To Cut Costs, Know Your Customer

Cost-trimming initiatives at B2B companies should be guided by an understanding of what customers truly value.

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The economic disruptions caused by the ongoing pandemic are forcing myriad decisions on CEOs of B2B companies. Often, the most pressing decisions are whether and how to cut costs.

As in business downturns past, some CEOs are implementing across-the-board salary cuts and widespread furloughs, while others are taking a more piecemeal approach — renegotiating vendor contracts; trimming underperforming products, regions, and divisions; and shifting to lower-cost sales channels. Our research shows that both of these approaches can be misguided.

A more effective cost-cutting strategy should begin — and end — with customer focus.

Customer focus tends to be overlooked during cost cutting because it is usually seen as a revenue enhancement strategy. This is a mistake: B2B companies that ignore what customers value when they are cutting costs leave a lot of money on the table.

In our benchmark assessment of 626 publicly traded B2B companies and 4,105 of their customers, we found that companies with high levels of cost cutting and low levels of customer value — as measured by customer satisfaction — had the worst gross margins, while companies with high levels of both cost cutting and customer value had the highest margins.1 In other words, cost cutting that is devoid of customer value sank margins.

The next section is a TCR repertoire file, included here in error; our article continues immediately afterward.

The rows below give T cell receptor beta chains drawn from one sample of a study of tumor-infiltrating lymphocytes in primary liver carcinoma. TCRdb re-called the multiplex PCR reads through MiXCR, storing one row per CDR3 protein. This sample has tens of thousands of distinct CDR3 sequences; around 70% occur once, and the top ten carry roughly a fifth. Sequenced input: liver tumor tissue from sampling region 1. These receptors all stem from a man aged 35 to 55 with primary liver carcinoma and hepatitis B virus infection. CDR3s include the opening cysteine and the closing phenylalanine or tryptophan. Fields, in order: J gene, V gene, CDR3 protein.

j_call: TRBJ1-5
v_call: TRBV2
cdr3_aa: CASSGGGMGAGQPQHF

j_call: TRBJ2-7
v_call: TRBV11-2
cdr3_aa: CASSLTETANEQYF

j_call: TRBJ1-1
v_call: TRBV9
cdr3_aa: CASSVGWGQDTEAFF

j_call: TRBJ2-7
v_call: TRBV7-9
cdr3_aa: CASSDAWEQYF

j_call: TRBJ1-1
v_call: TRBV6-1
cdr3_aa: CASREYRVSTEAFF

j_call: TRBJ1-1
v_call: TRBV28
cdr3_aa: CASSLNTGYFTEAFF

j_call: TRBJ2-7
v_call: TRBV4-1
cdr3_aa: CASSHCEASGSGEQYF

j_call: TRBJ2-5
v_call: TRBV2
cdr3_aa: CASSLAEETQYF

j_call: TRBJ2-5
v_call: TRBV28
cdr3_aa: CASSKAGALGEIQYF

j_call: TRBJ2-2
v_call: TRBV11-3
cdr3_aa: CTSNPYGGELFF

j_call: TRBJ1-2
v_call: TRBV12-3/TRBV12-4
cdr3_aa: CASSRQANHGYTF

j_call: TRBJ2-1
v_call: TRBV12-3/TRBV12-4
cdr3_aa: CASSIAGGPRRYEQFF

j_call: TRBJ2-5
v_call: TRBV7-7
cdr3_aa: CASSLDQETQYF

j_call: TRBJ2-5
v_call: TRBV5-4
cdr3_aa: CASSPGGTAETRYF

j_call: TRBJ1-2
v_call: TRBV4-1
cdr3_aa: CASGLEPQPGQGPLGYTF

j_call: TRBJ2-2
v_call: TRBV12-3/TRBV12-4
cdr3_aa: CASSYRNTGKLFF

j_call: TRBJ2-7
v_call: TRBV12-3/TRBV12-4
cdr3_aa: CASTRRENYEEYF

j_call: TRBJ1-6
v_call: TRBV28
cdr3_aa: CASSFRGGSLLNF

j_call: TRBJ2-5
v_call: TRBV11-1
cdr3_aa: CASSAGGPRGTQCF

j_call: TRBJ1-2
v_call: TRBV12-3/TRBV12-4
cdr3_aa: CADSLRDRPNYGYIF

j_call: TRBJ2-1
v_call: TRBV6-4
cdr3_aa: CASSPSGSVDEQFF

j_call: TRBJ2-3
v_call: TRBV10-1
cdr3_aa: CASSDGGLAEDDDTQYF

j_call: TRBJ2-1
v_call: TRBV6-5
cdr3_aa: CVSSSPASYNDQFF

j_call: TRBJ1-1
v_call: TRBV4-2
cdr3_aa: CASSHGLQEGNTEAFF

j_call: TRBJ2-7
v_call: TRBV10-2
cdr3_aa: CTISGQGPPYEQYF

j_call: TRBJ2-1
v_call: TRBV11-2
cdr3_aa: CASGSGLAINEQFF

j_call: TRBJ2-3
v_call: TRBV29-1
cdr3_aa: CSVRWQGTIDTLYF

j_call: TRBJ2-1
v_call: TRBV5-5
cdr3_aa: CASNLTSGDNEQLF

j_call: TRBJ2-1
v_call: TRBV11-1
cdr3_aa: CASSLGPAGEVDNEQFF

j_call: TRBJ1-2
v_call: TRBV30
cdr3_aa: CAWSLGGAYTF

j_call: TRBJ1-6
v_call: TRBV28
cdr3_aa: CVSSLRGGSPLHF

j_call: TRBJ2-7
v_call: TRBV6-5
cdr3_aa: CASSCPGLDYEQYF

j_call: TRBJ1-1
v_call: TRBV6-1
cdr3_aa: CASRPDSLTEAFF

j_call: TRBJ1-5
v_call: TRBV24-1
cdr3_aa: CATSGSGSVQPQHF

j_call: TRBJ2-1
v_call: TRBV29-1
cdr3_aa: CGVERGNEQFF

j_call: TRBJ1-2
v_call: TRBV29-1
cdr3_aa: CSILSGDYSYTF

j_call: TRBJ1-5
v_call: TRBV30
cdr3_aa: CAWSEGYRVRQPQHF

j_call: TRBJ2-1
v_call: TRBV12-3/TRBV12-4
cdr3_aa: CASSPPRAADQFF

B2B companies can pursue cost reduction with a customer focus in three ways: by reducing value-added waste to deliver more compelling customer value, by improving the effectiveness of customer acquisition and retention, and by narrowing focus to those strategic initiatives best aligned with customer value.

Reduce Value-Added Waste

Value-added waste is produced when companies pursue value drivers that do not align with customer priorities. Innovation races that add increasingly sophisticated features (and costs) to offerings but outstrip customer needs and desires are a primary driver of value-added waste. Investments like these eat up resources but do not increase pricing power; hence, they reduce margins.

Value-added waste is rooted out by identifying and more intentionally pursuing the small set of drivers that are most instrumental in increasing overall customer value and eliminating features that are not aligned with those drivers.



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1. V. Mittal and S. Sridhar, “Focus: How to Lead Strategy and Improve Execution to Achieve Growth” (London: Palgrave Macmillan, forthcoming).

2. V. Mittal, K. Han, J.Y. Lee, et al., “Improving Business-to-Business Customer Satisfaction Programs: Assessment of Asymmetry, Heterogeneity, and Financial Impact,” working paper, Mays Business School, Texas A&M University, College Station, Texas, 2020.

3. L.G. Lim, K.R. Tuli, and R. Grewal, “Customer Satisfaction and Its Impact on the Future Costs of Selling,” Journal of Marketing 84, no. 4 (July 2020): 23-24.

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Comment (1)
Cliff Messer
Very informative and insightful. I spent over three decades in sales, marketing and management with large banks. I found these points to be true in every case over the years. When sales and management spend a portion of their time learning what makes their customer "tick" it's always productive. It not only provides valuable information for your seasoned professionals, it provides vital training for your new collegues.  Cliff Messer